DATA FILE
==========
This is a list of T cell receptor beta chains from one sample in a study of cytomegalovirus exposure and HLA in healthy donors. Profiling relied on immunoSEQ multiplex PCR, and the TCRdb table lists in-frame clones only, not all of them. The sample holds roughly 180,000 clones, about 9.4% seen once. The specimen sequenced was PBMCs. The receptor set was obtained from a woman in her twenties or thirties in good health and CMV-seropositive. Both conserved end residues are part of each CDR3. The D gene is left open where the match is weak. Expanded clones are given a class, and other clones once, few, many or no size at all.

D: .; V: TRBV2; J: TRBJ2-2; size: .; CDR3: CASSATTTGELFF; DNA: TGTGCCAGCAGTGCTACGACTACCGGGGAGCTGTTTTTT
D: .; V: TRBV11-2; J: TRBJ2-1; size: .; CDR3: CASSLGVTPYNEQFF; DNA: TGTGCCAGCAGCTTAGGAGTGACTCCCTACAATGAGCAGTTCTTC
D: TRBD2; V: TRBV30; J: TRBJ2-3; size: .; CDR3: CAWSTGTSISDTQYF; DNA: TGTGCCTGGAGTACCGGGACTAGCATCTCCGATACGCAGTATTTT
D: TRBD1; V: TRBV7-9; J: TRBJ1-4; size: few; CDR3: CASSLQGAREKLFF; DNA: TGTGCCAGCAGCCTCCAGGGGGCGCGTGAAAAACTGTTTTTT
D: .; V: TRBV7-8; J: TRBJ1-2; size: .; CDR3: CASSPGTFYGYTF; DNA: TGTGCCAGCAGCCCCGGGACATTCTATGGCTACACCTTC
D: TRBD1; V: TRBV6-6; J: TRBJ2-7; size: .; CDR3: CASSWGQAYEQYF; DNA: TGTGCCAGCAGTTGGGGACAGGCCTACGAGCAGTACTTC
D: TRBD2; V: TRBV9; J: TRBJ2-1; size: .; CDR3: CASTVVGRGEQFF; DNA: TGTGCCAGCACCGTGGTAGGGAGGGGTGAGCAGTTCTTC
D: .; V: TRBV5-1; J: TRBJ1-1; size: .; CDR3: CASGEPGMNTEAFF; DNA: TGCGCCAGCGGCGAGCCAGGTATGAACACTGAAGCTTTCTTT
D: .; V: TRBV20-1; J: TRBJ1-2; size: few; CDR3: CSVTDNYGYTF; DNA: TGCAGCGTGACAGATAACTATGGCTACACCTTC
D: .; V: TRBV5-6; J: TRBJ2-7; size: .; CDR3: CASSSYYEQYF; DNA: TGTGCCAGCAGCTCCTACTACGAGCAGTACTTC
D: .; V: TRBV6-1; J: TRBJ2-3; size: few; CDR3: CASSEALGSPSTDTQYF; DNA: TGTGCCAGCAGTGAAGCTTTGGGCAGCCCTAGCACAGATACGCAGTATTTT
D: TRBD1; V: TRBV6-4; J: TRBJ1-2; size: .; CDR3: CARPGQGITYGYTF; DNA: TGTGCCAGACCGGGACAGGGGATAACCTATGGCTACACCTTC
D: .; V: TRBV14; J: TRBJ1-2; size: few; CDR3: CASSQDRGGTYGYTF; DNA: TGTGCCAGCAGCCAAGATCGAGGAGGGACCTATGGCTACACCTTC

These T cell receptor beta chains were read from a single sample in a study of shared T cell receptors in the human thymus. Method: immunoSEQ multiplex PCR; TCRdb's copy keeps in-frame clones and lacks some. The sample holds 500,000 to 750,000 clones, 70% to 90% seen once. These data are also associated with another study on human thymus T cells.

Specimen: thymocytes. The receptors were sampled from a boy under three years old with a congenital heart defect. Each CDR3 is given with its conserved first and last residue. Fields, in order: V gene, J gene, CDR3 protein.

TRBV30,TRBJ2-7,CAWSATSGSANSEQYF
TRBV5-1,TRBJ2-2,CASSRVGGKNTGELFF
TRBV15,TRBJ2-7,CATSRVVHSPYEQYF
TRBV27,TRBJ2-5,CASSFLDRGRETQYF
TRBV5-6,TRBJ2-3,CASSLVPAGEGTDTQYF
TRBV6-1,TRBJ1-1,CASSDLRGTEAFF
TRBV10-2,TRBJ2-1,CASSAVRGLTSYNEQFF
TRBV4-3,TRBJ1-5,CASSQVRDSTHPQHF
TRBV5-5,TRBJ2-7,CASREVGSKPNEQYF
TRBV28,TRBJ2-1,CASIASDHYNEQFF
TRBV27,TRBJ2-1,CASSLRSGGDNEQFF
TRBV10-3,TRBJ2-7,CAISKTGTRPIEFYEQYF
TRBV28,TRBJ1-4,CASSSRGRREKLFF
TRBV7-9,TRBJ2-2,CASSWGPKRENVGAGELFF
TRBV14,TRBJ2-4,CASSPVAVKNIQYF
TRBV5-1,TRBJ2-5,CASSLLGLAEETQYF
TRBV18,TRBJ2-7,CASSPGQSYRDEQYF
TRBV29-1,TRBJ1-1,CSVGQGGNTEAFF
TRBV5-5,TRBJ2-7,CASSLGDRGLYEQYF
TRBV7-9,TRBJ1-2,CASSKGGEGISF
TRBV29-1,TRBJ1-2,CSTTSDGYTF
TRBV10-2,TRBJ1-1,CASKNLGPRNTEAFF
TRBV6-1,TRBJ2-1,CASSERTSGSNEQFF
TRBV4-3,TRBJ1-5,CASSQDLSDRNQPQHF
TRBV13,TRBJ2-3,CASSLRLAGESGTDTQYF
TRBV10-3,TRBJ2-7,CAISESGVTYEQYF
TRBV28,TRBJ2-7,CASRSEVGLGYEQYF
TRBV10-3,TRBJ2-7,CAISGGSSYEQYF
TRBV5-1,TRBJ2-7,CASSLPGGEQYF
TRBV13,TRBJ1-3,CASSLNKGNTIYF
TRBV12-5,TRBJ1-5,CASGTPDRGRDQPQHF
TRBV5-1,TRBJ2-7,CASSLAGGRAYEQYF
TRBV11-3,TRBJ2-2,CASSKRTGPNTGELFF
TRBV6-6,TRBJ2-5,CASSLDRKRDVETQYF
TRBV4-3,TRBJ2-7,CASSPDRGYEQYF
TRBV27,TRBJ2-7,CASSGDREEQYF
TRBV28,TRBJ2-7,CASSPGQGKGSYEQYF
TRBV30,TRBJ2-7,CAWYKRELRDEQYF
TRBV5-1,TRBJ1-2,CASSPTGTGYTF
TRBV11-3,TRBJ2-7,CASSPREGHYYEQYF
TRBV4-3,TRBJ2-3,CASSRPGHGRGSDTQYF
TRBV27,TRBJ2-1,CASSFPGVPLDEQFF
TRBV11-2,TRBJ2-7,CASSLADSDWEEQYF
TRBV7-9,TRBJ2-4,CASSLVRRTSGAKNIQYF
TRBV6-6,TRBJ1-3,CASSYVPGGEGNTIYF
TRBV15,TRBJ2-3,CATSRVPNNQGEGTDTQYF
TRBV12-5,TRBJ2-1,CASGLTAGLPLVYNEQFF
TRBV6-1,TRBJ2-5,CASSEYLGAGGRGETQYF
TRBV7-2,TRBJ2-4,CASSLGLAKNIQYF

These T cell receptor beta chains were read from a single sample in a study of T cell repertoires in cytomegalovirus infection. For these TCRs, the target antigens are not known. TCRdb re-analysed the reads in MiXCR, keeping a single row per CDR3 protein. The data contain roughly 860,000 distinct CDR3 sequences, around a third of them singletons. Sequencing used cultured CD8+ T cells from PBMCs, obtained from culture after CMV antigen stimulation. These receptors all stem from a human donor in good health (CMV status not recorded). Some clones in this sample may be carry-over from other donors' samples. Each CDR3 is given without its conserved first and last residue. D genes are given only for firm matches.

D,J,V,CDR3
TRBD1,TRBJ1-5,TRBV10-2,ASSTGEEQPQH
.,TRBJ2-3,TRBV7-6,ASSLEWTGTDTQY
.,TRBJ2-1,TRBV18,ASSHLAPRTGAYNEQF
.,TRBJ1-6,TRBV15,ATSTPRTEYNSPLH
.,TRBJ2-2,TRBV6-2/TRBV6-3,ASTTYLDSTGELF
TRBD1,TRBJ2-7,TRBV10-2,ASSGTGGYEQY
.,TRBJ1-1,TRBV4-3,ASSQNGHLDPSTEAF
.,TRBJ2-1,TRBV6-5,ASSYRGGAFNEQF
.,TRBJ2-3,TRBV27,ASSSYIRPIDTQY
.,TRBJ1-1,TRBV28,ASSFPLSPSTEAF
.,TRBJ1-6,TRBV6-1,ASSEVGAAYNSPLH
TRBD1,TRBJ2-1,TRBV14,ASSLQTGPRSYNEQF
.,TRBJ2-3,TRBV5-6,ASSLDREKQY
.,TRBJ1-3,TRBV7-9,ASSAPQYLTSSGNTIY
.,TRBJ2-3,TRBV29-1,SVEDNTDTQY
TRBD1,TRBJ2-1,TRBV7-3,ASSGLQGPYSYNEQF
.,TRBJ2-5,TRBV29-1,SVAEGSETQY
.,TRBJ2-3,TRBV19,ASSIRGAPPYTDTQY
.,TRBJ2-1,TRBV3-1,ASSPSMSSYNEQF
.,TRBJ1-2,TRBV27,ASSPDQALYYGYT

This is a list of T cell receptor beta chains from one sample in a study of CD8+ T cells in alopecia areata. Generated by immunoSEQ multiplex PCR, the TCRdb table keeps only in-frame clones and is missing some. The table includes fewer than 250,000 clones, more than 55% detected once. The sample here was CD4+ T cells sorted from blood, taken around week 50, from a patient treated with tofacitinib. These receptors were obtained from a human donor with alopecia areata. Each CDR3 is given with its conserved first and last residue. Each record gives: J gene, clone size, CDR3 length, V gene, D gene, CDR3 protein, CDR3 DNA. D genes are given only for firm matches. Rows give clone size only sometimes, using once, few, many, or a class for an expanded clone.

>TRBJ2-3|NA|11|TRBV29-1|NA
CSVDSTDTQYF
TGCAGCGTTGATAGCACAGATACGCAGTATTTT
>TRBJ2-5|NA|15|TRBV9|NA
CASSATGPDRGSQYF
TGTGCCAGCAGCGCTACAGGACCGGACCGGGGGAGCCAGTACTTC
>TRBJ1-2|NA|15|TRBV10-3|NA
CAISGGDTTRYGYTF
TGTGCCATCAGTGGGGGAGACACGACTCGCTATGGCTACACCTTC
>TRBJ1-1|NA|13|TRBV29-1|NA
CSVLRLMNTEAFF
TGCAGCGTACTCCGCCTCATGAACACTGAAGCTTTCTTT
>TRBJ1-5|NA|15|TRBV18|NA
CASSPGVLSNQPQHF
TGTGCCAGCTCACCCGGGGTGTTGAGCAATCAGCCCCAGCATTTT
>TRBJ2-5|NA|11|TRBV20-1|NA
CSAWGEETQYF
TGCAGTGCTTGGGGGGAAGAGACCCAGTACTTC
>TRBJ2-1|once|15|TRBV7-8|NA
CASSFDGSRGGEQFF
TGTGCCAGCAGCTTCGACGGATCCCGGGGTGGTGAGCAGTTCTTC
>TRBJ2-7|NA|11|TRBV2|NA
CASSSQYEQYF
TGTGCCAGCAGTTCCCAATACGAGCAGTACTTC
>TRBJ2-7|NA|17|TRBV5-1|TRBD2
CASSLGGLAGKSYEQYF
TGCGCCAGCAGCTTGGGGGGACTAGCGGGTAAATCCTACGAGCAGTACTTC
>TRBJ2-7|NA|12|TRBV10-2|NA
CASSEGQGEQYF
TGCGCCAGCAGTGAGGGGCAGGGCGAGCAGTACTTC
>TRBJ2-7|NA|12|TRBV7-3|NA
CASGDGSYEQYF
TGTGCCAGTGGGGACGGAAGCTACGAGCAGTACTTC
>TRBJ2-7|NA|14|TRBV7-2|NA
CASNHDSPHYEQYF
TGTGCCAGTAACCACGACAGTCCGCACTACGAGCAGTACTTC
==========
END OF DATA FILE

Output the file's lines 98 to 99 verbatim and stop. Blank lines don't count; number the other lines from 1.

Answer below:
>TRBJ1-1|NA|13|TRBV29-1|NA
CSVLRLMNTEAFF